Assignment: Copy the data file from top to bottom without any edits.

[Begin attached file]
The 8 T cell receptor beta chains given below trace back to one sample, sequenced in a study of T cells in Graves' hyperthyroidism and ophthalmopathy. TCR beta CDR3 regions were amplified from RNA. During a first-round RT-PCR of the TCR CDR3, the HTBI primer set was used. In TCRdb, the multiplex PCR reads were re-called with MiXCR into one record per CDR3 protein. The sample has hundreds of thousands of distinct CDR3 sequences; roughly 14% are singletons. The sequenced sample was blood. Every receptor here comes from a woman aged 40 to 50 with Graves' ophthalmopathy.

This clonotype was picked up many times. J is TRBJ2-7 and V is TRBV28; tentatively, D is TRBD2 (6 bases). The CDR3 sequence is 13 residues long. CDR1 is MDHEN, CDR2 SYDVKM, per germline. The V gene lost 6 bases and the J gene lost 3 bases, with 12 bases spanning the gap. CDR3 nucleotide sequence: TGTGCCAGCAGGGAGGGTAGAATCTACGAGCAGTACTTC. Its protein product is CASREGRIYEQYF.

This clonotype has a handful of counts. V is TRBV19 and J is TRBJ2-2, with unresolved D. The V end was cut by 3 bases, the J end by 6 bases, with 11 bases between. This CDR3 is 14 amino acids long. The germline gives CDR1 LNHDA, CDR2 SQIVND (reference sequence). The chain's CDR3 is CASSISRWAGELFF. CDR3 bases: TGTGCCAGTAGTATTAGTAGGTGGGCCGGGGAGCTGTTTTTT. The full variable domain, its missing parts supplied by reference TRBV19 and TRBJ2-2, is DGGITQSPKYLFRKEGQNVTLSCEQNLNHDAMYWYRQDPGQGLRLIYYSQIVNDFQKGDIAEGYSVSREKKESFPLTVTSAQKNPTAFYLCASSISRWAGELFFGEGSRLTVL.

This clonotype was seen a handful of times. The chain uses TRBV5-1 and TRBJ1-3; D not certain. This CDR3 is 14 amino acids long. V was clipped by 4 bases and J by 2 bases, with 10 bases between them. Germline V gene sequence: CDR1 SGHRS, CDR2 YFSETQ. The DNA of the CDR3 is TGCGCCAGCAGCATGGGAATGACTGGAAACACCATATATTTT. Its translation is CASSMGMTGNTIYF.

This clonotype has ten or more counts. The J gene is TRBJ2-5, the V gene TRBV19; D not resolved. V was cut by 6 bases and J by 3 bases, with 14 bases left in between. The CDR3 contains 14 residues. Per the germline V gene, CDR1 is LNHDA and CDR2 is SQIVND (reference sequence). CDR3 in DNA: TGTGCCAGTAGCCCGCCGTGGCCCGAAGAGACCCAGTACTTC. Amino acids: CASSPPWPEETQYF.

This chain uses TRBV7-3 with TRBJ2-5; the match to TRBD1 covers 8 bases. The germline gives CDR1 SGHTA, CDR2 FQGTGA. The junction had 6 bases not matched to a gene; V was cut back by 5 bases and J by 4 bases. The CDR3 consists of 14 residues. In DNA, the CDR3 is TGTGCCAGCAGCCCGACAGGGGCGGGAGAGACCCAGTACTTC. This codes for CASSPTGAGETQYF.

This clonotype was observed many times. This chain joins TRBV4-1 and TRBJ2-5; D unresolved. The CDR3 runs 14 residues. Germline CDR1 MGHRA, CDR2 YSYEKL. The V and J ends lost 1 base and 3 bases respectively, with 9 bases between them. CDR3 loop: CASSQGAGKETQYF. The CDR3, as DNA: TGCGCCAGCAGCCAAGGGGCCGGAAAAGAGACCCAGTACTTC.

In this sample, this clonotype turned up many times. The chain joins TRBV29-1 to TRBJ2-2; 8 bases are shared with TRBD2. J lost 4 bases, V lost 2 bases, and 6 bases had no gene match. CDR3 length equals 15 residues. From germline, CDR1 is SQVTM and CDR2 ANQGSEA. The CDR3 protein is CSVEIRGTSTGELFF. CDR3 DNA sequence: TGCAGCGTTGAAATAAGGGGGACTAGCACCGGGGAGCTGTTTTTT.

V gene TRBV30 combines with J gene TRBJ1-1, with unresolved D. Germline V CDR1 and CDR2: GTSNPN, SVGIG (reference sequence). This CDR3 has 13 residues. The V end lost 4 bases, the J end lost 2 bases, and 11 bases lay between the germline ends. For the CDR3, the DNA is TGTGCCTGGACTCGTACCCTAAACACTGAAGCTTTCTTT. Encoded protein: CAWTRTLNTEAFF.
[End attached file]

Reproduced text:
The 8 T cell receptor beta chains given below trace back to one sample, sequenced in a study of T cells in Graves' hyperthyroidism and ophthalmopathy. TCR beta CDR3 regions were amplified from RNA. During a first-round RT-PCR of the TCR CDR3, the HTBI primer set was used. In TCRdb, the multiplex PCR reads were re-called with MiXCR into one record per CDR3 protein. The sample has hundreds of thousands of distinct CDR3 sequences; roughly 14% are singletons. The sequenced sample was blood. Every receptor here comes from a woman aged 40 to 50 with Graves' ophthalmopathy.

This clonotype was picked up many times. J is TRBJ2-7 and V is TRBV28; tentatively, D is TRBD2 (6 bases). The CDR3 sequence is 13 residues long. CDR1 is MDHEN, CDR2 SYDVKM, per germline. The V gene lost 6 bases and the J gene lost 3 bases, with 12 bases spanning the gap. CDR3 nucleotide sequence: TGTGCCAGCAGGGAGGGTAGAATCTACGAGCAGTACTTC. Its protein product is CASREGRIYEQYF.

This clonotype has a handful of counts. V is TRBV19 and J is TRBJ2-2, with unresolved D. The V end was cut by 3 bases, the J end by 6 bases, with 11 bases between. This CDR3 is 14 amino acids long. The germline gives CDR1 LNHDA, CDR2 SQIVND (reference sequence). The chain's CDR3 is CASSISRWAGELFF. CDR3 bases: TGTGCCAGTAGTATTAGTAGGTGGGCCGGGGAGCTGTTTTTT. The full variable domain, its missing parts supplied by reference TRBV19 and TRBJ2-2, is DGGITQSPKYLFRKEGQNVTLSCEQNLNHDAMYWYRQDPGQGLRLIYYSQIVNDFQKGDIAEGYSVSREKKESFPLTVTSAQKNPTAFYLCASSISRWAGELFFGEGSRLTVL.

This clonotype was seen a handful of times. The chain uses TRBV5-1 and TRBJ1-3; D not certain. This CDR3 is 14 amino acids long. V was clipped by 4 bases and J by 2 bases, with 10 bases between them. Germline V gene sequence: CDR1 SGHRS, CDR2 YFSETQ. The DNA of the CDR3 is TGCGCCAGCAGCATGGGAATGACTGGAAACACCATATATTTT. Its translation is CASSMGMTGNTIYF.

This clonotype has ten or more counts. The J gene is TRBJ2-5, the V gene TRBV19; D not resolved. V was cut by 6 bases and J by 3 bases, with 14 bases left in between. The CDR3 contains 14 residues. Per the germline V gene, CDR1 is LNHDA and CDR2 is SQIVND (reference sequence). CDR3 in DNA: TGTGCCAGTAGCCCGCCGTGGCCCGAAGAGACCCAGTACTTC. Amino acids: CASSPPWPEETQYF.

This chain uses TRBV7-3 with TRBJ2-5; the match to TRBD1 covers 8 bases. The germline gives CDR1 SGHTA, CDR2 FQGTGA. The junction had 6 bases not matched to a gene; V was cut back by 5 bases and J by 4 bases. The CDR3 consists of 14 residues. In DNA, the CDR3 is TGTGCCAGCAGCCCGACAGGGGCGGGAGAGACCCAGTACTTC. This codes for CASSPTGAGETQYF.

This clonotype was observed many times. This chain joins TRBV4-1 and TRBJ2-5; D unresolved. The CDR3 runs 14 residues. Germline CDR1 MGHRA, CDR2 YSYEKL. The V and J ends lost 1 base and 3 bases respectively, with 9 bases between them. CDR3 loop: CASSQGAGKETQYF. The CDR3, as DNA: TGCGCCAGCAGCCAAGGGGCCGGAAAAGAGACCCAGTACTTC.

In this sample, this clonotype turned up many times. The chain joins TRBV29-1 to TRBJ2-2; 8 bases are shared with TRBD2. J lost 4 bases, V lost 2 bases, and 6 bases had no gene match. CDR3 length equals 15 residues. From germline, CDR1 is SQVTM and CDR2 ANQGSEA. The CDR3 protein is CSVEIRGTSTGELFF. CDR3 DNA sequence: TGCAGCGTTGAAATAAGGGGGACTAGCACCGGGGAGCTGTTTTTT.

V gene TRBV30 combines with J gene TRBJ1-1, with unresolved D. Germline V CDR1 and CDR2: GTSNPN, SVGIG (reference sequence). This CDR3 has 13 residues. The V end lost 4 bases, the J end lost 2 bases, and 11 bases lay between the germline ends. For the CDR3, the DNA is TGTGCCTGGACTCGTACCCTAAACACTGAAGCTTTCTTT. Encoded protein: CAWTRTLNTEAFF.